GREEN BAY — If Eddie Lacy doesn’t carry once during the exhibition season, the Green Bay Packers still will have learned about all they need to know about how good their rookie running back can be.
In fact, maybe it would be better for them if he didn’t play so they could spring him on the San Francisco 49ers on Sept. 8, the way the 49ers sprung quarterback Colin Kaepernick and the read-option scheme on the Packers in January.
“I don’t think we need to hide him,” running backs coach Alex Van Pelt said with a smile. “If he gets a chance to go out this week or next week, whenever it comes, we want to see him do it live.”
After sitting out pretty much an entire week with a hamstring injury, Lacy was given a limited amount of snaps in pads Wednesday morning, including a handful during the competitive team drills. Other than a bit of individual work the day before, Lacy had been a spectator since Aug. 7.
Eight practices and the scrimmage accounted for his body of work this summer, yet when he returned to the fold Wednesday and broke off a long run on his first carry, it came as no surprise to his coaches. He showed the same natural running instinct he had in the intrasquad scrimmage Aug. 3, when he carried eight times for 65 yards.
“The offensive line did a great job you know, and I took the right track, the track the coaches teach us to take and I brought the linebackers right to the offensive linemen blocking,” Lacy said in describing his practice run. “I was able to make a cut and get vertical at the same time.”
His account of that run explains why Lacy has the potential to be everything the Packers hoped. And it’s the reason he has flashed far more than fourth-round running back Johnathan Franklin despite fewer training camp snaps.
The 5-foot-11, 230-pound-plus Lacy runs like he was born to be in coach Mike McCarthy’s offense.
There’s a chance Lacy will be held out of the second exhibition game Saturday night at St. Louis, delaying his NFL debut another week. But to say that would be a setback would be a gross overstatement because Lacy already has shown what kind of potential he has in this offense.
Plays like the one Wednesday happen because Lacy knows where to go, how fast he needs to get there and when to hit the gas. Those are things that aren’t coming as quickly for Franklin, UCLA’s all-time leading rusher and a solid long-term prospect.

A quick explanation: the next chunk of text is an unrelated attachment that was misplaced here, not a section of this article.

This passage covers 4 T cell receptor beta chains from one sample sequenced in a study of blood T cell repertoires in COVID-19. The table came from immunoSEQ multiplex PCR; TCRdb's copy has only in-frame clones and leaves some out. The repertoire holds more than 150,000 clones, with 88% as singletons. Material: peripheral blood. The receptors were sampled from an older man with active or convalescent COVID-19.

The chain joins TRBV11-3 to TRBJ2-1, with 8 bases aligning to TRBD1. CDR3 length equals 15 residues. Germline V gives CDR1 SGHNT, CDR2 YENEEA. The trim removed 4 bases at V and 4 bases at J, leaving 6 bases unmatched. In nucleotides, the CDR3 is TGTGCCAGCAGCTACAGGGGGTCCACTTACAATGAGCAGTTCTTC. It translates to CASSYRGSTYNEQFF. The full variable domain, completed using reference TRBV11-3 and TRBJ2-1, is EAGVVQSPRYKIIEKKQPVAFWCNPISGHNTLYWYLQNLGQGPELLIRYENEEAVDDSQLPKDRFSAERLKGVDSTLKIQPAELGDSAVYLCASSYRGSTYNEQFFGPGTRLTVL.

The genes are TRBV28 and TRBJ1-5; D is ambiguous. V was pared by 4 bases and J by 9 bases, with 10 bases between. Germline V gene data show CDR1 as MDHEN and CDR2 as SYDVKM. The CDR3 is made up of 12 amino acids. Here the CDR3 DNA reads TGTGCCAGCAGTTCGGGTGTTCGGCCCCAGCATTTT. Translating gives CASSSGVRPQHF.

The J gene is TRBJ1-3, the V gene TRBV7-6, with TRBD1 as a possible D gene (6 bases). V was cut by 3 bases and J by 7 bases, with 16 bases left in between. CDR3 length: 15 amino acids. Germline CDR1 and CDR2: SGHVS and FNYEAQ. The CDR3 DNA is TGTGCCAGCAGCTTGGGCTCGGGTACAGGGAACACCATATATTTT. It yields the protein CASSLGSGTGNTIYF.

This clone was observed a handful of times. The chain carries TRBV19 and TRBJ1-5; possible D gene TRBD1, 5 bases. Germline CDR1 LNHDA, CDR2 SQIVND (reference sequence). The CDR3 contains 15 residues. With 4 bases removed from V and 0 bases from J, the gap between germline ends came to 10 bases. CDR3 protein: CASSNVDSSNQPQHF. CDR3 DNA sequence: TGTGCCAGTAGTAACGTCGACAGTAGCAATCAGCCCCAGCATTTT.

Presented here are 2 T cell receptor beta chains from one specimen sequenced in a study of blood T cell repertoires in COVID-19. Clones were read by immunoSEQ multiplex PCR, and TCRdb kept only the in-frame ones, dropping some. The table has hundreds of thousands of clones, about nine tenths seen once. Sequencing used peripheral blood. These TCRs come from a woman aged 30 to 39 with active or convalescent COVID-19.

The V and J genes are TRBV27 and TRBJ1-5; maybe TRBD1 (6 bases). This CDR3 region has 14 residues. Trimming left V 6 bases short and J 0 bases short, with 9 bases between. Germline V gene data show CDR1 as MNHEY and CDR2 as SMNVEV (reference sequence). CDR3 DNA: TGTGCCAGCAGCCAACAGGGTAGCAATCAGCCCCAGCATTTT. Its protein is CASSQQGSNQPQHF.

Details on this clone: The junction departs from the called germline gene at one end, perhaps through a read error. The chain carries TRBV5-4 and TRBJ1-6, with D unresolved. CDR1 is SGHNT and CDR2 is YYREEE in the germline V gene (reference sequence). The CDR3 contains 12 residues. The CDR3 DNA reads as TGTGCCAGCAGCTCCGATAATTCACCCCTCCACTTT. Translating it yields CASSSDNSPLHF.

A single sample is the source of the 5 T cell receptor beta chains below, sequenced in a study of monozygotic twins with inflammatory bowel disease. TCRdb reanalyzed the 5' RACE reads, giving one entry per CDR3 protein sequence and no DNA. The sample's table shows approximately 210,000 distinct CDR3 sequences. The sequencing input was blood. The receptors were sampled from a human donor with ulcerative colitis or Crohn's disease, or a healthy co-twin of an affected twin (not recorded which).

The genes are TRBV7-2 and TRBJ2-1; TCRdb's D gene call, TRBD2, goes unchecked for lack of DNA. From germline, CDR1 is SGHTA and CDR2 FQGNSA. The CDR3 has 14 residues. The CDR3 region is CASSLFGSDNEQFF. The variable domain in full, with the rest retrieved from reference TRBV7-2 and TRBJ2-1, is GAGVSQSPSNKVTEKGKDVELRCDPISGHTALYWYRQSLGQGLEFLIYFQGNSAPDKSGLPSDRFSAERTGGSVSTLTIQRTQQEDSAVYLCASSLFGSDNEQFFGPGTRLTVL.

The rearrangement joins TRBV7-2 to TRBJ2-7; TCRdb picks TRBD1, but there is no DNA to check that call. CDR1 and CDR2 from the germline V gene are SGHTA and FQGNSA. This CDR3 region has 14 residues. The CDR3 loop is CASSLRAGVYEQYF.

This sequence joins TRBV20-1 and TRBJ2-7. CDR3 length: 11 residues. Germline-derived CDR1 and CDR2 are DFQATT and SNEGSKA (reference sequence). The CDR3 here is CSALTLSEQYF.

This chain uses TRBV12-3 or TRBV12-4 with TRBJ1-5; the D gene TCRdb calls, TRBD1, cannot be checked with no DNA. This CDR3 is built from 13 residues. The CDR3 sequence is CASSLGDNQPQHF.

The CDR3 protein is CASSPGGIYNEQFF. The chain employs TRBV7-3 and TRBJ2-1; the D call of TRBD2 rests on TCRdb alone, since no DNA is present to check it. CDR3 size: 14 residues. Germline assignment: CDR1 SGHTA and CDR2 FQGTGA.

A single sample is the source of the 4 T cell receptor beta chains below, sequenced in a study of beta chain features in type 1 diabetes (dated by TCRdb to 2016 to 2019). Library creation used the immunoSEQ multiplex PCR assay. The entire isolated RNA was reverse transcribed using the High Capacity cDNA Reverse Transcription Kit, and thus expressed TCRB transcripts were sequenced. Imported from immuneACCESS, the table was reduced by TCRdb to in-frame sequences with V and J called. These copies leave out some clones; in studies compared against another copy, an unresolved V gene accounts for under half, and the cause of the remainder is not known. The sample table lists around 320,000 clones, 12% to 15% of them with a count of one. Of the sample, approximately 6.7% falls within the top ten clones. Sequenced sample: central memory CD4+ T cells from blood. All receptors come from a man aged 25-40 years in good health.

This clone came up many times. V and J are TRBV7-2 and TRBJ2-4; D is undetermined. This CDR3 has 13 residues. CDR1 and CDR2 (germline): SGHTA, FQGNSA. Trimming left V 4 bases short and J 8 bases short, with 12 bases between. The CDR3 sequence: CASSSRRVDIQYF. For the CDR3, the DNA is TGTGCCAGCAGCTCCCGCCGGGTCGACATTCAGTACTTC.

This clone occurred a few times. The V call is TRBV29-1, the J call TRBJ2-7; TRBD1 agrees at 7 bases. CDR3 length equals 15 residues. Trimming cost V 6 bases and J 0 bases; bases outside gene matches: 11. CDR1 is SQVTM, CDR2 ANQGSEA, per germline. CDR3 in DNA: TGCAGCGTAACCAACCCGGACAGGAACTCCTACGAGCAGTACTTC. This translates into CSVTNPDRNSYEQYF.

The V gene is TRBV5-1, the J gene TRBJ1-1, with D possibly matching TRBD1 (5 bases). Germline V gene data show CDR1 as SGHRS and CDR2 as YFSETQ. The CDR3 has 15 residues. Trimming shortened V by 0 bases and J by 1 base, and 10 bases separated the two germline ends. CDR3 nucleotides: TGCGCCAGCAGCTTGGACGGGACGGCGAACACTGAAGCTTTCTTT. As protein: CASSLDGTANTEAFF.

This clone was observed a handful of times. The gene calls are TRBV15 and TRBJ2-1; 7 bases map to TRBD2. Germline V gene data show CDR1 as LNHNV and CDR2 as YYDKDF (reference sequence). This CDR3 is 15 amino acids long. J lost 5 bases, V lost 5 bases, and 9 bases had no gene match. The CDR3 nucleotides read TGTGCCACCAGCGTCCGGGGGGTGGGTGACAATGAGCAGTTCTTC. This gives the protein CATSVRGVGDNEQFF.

“He’s a patient runner,” Van Pelt said of Lacy. “But once that decision has been made, it’s north and south. That’s the strong point of him. You rarely see him make a bad read in the running game. It’s just a natural thing as a runner.
“He’s always on track, he’s always making the right reads and anticipates where the hole is going to be.”
Lacy said he got through practice Wednesday without his hamstring tightening up, but he also was cautious about how hard he pushed it and attentive to any messages the injury was sending. The decision on whether he will play against the Rams inside the Edward Jones Dome will be left to the medical staff.
The Packers’ third game is Aug. 23 against Seattle at Lambeau Field.
Van Pelt said that before Lacy got hurt he had the second-most practice reps of any back except Franklin, and much is already known about the Alabama product. What the Packers saw in the scrimmage was an extension of the things he had started to do a few days earlier.
On his three big runs inside Lambeau Field, Lacy set up his blocks with either hesitation at the line of scrimmage or acceleration into the hole. He seems to have a good gauge as to how fast the defense is flowing in his direction and when his block will arrive.
He waited patiently for fullback Jonathan Amosa to block a linebacker on one of the runs and cut back right on the tails of guard Don Barclay and center Evan Dietrich-Smith on another. At 230-some pounds, if he gets past the first block, chances are he’s going to gain more than 4 yards.
Some people think Lacy benefited from a great offensive line at Alabama, and he probably did, but there are those like Van Pelt who saw him also set up some of those blocks and time his runs so that they were 10- to 12-yard gains instead of 3 to 4.
“He’s a very natural runner, very instinctive,” Van Pelt said. “He has a great feel when to cut and what cut to make. It seems like he feels the flow of the defense and knows where the hole is going to be and anticipates it well and sets up his blockers.
“There aren’t a lot of wasted steps. He sees it, he puts his foot in the ground and gets north and south.”
It helps that Lacy ran a lot of the inside and outside zone at Alabama. Franklin ran some of that at UCLA, but he was given more latitude to use his quick feet and bounce around looking for holes.
The Packers don’t want that. They want Franklin to follow the path that is drawn for him, stay behind his blocks and then take off when the time is right.
Franklin carried six times for 14 yards against Arizona last week and seven times for 17 yards in the scrimmage. With DuJuan Harris returning this week and James Starks having a solid camp, Franklin’s best hope for being active during the regular season is probably as a third-down back or returner.
The Packers will be able to keep only so many backs on the 45-man game-day roster and Franklin will be fighting for one of those spots.
In the meantime, the Packers will try to get their running game going against an improved Rams defense. They would love to see Lacy take part, but if he doesn’t, they’re pretty confident they know what they have.